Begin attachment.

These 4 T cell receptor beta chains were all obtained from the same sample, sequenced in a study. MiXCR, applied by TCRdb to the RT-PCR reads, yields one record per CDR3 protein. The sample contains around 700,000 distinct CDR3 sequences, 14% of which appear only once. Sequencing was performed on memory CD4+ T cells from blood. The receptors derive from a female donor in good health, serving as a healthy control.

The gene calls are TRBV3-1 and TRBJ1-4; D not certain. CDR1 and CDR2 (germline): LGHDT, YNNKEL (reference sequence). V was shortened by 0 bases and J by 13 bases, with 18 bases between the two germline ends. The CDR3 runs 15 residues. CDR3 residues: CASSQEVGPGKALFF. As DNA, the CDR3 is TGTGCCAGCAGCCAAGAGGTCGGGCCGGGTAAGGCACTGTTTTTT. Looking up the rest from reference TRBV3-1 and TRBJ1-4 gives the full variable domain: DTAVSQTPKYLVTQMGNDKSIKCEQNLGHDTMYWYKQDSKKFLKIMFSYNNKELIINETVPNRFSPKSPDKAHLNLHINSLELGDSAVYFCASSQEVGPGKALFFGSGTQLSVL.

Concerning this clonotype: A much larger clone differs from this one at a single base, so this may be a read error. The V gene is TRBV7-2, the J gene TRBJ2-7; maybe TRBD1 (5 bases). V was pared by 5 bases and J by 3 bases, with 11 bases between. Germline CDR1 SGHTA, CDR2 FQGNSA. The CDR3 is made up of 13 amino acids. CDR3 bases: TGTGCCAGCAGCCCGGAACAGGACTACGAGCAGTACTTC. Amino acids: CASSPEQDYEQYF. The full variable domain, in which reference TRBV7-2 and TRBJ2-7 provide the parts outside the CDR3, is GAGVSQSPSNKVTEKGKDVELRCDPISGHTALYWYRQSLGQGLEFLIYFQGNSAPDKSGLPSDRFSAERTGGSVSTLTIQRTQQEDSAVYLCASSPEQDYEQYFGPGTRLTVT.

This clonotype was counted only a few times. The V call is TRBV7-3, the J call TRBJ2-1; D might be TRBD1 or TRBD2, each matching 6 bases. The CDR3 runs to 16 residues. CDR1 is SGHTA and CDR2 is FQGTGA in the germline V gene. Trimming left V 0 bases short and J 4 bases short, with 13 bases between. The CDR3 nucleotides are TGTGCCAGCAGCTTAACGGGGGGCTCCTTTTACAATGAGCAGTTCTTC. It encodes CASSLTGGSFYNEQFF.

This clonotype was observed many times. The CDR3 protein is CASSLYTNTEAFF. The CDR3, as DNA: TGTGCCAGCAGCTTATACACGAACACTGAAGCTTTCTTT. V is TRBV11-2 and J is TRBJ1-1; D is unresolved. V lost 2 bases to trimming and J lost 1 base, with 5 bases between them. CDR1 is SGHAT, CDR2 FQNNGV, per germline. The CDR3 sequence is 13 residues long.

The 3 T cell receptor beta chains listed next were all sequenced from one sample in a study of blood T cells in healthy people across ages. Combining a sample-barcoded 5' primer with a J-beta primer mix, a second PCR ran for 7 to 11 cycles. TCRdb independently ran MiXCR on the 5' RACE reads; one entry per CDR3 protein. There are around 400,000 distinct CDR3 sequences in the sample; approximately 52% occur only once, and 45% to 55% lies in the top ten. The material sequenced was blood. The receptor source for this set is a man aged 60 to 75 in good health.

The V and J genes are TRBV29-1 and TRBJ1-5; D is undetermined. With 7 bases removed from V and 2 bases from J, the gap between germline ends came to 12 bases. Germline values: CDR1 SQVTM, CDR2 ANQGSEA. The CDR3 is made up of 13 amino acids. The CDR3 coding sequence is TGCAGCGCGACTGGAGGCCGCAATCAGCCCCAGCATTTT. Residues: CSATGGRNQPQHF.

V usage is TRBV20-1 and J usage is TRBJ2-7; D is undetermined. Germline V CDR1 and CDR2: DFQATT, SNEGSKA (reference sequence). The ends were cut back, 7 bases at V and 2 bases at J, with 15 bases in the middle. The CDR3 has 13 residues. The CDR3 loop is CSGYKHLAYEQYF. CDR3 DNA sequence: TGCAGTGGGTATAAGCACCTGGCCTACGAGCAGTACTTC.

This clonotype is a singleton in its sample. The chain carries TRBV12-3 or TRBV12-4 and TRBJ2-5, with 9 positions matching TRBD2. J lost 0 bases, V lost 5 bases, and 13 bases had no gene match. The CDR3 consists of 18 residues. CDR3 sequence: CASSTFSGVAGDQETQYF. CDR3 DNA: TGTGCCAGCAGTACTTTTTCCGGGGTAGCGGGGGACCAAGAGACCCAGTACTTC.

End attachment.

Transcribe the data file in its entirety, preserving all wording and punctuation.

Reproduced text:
These 4 T cell receptor beta chains were all obtained from the same sample, sequenced in a study. MiXCR, applied by TCRdb to the RT-PCR reads, yields one record per CDR3 protein. The sample contains around 700,000 distinct CDR3 sequences, 14% of which appear only once. Sequencing was performed on memory CD4+ T cells from blood. The receptors derive from a female donor in good health, serving as a healthy control.

The gene calls are TRBV3-1 and TRBJ1-4; D not certain. CDR1 and CDR2 (germline): LGHDT, YNNKEL (reference sequence). V was shortened by 0 bases and J by 13 bases, with 18 bases between the two germline ends. The CDR3 runs 15 residues. CDR3 residues: CASSQEVGPGKALFF. As DNA, the CDR3 is TGTGCCAGCAGCCAAGAGGTCGGGCCGGGTAAGGCACTGTTTTTT. Looking up the rest from reference TRBV3-1 and TRBJ1-4 gives the full variable domain: DTAVSQTPKYLVTQMGNDKSIKCEQNLGHDTMYWYKQDSKKFLKIMFSYNNKELIINETVPNRFSPKSPDKAHLNLHINSLELGDSAVYFCASSQEVGPGKALFFGSGTQLSVL.

Concerning this clonotype: A much larger clone differs from this one at a single base, so this may be a read error. The V gene is TRBV7-2, the J gene TRBJ2-7; maybe TRBD1 (5 bases). V was pared by 5 bases and J by 3 bases, with 11 bases between. Germline CDR1 SGHTA, CDR2 FQGNSA. The CDR3 is made up of 13 amino acids. CDR3 bases: TGTGCCAGCAGCCCGGAACAGGACTACGAGCAGTACTTC. Amino acids: CASSPEQDYEQYF. The full variable domain, in which reference TRBV7-2 and TRBJ2-7 provide the parts outside the CDR3, is GAGVSQSPSNKVTEKGKDVELRCDPISGHTALYWYRQSLGQGLEFLIYFQGNSAPDKSGLPSDRFSAERTGGSVSTLTIQRTQQEDSAVYLCASSPEQDYEQYFGPGTRLTVT.

This clonotype was counted only a few times. The V call is TRBV7-3, the J call TRBJ2-1; D might be TRBD1 or TRBD2, each matching 6 bases. The CDR3 runs to 16 residues. CDR1 is SGHTA and CDR2 is FQGTGA in the germline V gene. Trimming left V 0 bases short and J 4 bases short, with 13 bases between. The CDR3 nucleotides are TGTGCCAGCAGCTTAACGGGGGGCTCCTTTTACAATGAGCAGTTCTTC. It encodes CASSLTGGSFYNEQFF.

This clonotype was observed many times. The CDR3 protein is CASSLYTNTEAFF. The CDR3, as DNA: TGTGCCAGCAGCTTATACACGAACACTGAAGCTTTCTTT. V is TRBV11-2 and J is TRBJ1-1; D is unresolved. V lost 2 bases to trimming and J lost 1 base, with 5 bases between them. CDR1 is SGHAT, CDR2 FQNNGV, per germline. The CDR3 sequence is 13 residues long.

The 3 T cell receptor beta chains listed next were all sequenced from one sample in a study of blood T cells in healthy people across ages. Combining a sample-barcoded 5' primer with a J-beta primer mix, a second PCR ran for 7 to 11 cycles. TCRdb independently ran MiXCR on the 5' RACE reads; one entry per CDR3 protein. There are around 400,000 distinct CDR3 sequences in the sample; approximately 52% occur only once, and 45% to 55% lies in the top ten. The material sequenced was blood. The receptor source for this set is a man aged 60 to 75 in good health.

The V and J genes are TRBV29-1 and TRBJ1-5; D is undetermined. With 7 bases removed from V and 2 bases from J, the gap between germline ends came to 12 bases. Germline values: CDR1 SQVTM, CDR2 ANQGSEA. The CDR3 is made up of 13 amino acids. The CDR3 coding sequence is TGCAGCGCGACTGGAGGCCGCAATCAGCCCCAGCATTTT. Residues: CSATGGRNQPQHF.

V usage is TRBV20-1 and J usage is TRBJ2-7; D is undetermined. Germline V CDR1 and CDR2: DFQATT, SNEGSKA (reference sequence). The ends were cut back, 7 bases at V and 2 bases at J, with 15 bases in the middle. The CDR3 has 13 residues. The CDR3 loop is CSGYKHLAYEQYF. CDR3 DNA sequence: TGCAGTGGGTATAAGCACCTGGCCTACGAGCAGTACTTC.

This clonotype is a singleton in its sample. The chain carries TRBV12-3 or TRBV12-4 and TRBJ2-5, with 9 positions matching TRBD2. J lost 0 bases, V lost 5 bases, and 13 bases had no gene match. The CDR3 consists of 18 residues. CDR3 sequence: CASSTFSGVAGDQETQYF. CDR3 DNA: TGTGCCAGCAGTACTTTTTCCGGGGTAGCGGGGGACCAAGAGACCCAGTACTTC.